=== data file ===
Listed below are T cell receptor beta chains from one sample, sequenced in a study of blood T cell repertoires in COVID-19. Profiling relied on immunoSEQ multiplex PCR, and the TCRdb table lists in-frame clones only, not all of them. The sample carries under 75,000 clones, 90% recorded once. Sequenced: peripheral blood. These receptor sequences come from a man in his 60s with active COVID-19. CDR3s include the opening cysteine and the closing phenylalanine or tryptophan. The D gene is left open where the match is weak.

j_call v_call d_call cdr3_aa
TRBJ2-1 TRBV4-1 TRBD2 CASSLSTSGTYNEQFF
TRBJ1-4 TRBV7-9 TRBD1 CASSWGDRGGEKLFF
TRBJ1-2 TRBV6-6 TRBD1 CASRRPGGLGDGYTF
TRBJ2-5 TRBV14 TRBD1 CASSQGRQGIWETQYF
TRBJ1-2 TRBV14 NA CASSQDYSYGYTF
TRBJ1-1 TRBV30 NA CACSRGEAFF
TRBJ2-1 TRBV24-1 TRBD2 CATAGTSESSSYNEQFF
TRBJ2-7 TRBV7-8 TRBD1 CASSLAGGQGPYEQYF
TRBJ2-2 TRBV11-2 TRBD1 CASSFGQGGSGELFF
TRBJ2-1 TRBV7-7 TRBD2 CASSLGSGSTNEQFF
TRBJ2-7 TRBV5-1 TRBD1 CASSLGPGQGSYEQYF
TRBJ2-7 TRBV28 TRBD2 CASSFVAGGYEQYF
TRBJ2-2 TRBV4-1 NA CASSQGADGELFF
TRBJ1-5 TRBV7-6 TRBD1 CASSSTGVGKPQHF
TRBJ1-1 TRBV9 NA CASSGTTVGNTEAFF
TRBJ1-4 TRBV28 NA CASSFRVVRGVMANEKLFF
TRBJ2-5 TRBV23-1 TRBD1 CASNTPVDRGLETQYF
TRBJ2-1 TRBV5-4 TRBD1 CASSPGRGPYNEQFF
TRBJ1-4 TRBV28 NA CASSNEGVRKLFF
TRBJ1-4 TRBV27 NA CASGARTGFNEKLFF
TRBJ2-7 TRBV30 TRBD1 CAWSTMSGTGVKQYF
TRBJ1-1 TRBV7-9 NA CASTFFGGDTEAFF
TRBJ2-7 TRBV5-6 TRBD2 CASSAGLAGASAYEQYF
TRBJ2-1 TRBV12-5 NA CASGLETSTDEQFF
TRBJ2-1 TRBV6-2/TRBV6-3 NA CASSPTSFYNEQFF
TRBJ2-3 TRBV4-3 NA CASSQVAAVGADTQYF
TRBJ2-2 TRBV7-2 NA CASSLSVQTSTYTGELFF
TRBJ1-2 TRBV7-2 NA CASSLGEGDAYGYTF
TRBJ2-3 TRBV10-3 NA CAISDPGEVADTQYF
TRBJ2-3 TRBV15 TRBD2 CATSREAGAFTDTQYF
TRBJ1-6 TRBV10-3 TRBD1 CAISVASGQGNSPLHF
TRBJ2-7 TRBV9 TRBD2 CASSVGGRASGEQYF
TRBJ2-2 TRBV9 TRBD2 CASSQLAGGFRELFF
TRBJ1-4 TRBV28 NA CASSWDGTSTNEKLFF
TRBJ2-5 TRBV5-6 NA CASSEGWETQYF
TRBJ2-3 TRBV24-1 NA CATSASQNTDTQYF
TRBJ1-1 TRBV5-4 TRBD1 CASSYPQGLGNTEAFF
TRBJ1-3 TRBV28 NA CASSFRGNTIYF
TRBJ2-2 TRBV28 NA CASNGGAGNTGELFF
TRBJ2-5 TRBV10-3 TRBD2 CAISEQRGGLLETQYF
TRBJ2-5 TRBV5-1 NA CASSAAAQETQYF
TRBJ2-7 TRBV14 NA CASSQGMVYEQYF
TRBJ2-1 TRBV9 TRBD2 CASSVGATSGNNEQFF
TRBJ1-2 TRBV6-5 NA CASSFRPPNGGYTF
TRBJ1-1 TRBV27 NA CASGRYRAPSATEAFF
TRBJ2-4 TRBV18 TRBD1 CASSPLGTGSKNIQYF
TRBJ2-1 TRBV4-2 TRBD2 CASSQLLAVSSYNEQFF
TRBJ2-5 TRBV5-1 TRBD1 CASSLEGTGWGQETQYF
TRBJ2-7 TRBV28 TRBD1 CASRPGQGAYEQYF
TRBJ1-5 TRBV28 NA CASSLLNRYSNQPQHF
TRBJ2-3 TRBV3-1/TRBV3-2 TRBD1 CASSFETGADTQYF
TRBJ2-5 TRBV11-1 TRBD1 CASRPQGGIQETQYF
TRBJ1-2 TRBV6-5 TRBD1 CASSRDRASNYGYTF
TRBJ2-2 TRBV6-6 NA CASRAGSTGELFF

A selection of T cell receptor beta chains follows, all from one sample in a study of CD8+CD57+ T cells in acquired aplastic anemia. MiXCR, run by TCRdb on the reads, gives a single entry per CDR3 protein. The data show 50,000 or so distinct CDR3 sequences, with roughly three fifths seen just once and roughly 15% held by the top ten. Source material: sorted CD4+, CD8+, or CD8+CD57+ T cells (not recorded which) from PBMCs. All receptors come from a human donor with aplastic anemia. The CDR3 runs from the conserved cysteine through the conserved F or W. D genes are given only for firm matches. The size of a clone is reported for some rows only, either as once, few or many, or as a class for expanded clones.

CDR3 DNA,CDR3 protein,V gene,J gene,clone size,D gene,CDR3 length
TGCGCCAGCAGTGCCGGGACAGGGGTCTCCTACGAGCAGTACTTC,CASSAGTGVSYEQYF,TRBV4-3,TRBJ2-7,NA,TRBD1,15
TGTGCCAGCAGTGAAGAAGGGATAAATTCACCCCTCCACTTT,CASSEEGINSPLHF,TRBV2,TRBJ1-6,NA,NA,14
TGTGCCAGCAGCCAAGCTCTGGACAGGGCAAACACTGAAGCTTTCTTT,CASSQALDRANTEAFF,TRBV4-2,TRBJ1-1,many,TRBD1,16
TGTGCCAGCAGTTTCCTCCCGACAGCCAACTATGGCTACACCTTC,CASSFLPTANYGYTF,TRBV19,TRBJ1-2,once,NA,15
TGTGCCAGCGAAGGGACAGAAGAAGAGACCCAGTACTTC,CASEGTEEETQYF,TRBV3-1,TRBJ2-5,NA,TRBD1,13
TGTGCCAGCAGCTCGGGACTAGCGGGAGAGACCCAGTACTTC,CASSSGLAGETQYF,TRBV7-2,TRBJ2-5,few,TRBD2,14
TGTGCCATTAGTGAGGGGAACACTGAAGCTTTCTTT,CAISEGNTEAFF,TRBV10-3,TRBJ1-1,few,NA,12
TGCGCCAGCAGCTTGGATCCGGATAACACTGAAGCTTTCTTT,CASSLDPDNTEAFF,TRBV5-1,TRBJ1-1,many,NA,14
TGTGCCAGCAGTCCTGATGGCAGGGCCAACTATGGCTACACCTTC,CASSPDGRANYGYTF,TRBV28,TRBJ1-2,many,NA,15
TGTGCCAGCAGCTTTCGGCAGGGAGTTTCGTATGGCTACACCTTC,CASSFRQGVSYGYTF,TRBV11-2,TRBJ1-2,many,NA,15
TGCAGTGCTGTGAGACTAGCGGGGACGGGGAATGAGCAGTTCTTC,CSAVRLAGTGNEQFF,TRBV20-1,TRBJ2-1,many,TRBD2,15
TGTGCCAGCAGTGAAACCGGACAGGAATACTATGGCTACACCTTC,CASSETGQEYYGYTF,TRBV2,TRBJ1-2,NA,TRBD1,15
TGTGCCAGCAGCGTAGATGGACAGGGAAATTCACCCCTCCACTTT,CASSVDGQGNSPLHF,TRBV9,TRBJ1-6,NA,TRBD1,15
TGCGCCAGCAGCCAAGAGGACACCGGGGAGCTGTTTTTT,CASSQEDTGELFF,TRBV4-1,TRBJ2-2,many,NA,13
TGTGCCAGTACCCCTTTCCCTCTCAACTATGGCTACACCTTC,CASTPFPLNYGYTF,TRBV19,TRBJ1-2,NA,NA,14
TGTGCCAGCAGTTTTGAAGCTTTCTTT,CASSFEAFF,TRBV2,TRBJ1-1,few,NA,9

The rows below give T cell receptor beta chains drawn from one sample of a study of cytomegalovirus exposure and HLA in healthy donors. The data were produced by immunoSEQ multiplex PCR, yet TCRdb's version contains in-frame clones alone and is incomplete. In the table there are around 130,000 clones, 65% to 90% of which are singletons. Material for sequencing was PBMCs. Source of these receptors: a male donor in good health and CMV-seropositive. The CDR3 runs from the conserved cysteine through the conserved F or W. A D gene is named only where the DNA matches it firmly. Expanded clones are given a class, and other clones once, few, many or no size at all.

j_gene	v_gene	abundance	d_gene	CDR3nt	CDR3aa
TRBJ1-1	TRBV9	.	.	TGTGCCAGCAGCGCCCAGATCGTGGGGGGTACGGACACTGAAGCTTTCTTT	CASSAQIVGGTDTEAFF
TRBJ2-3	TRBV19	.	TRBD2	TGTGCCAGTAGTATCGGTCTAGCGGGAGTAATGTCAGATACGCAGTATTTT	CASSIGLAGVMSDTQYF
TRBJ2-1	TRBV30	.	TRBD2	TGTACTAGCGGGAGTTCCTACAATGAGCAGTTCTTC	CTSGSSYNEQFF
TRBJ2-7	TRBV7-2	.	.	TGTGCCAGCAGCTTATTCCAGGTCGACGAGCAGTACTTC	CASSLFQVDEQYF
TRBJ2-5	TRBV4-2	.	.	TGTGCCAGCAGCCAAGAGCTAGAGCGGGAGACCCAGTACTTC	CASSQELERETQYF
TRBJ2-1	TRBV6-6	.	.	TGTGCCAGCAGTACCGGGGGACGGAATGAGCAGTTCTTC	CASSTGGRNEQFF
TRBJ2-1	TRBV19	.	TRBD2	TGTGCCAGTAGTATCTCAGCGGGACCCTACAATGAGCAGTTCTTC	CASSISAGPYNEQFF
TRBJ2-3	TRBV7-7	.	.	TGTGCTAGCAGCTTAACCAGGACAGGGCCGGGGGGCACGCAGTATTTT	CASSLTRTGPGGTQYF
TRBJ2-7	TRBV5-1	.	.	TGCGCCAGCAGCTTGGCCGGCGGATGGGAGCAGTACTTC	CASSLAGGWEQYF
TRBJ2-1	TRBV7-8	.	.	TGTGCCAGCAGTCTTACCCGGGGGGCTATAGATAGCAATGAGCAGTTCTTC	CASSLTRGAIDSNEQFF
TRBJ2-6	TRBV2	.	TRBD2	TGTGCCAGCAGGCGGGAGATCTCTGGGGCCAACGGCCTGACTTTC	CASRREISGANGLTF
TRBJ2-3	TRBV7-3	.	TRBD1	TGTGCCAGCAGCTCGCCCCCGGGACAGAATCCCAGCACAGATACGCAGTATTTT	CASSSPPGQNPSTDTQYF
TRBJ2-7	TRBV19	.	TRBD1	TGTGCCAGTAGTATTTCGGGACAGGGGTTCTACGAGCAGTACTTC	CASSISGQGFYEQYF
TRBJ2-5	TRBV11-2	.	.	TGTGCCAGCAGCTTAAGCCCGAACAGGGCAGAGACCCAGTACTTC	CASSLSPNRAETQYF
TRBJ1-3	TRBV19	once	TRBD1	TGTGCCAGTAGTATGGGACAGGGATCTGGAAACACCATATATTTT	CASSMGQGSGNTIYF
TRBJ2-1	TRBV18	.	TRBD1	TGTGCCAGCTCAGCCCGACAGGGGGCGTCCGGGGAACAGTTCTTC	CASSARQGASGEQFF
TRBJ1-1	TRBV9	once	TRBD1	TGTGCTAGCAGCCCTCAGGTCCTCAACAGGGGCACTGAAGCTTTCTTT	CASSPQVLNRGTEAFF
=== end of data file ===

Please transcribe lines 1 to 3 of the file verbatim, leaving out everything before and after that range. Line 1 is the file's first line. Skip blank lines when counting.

Listed below are T cell receptor beta chains from one sample, sequenced in a study of blood T cell repertoires in COVID-19. Profiling relied on immunoSEQ multiplex PCR, and the TCRdb table lists in-frame clones only, not all of them. The sample carries under 75,000 clones, 90% recorded once. Sequenced: peripheral blood. These receptor sequences come from a man in his 60s with active COVID-19. CDR3s include the opening cysteine and the closing phenylalanine or tryptophan. The D gene is left open where the match is weak.

j_call v_call d_call cdr3_aa
TRBJ2-1 TRBV4-1 TRBD2 CASSLSTSGTYNEQFF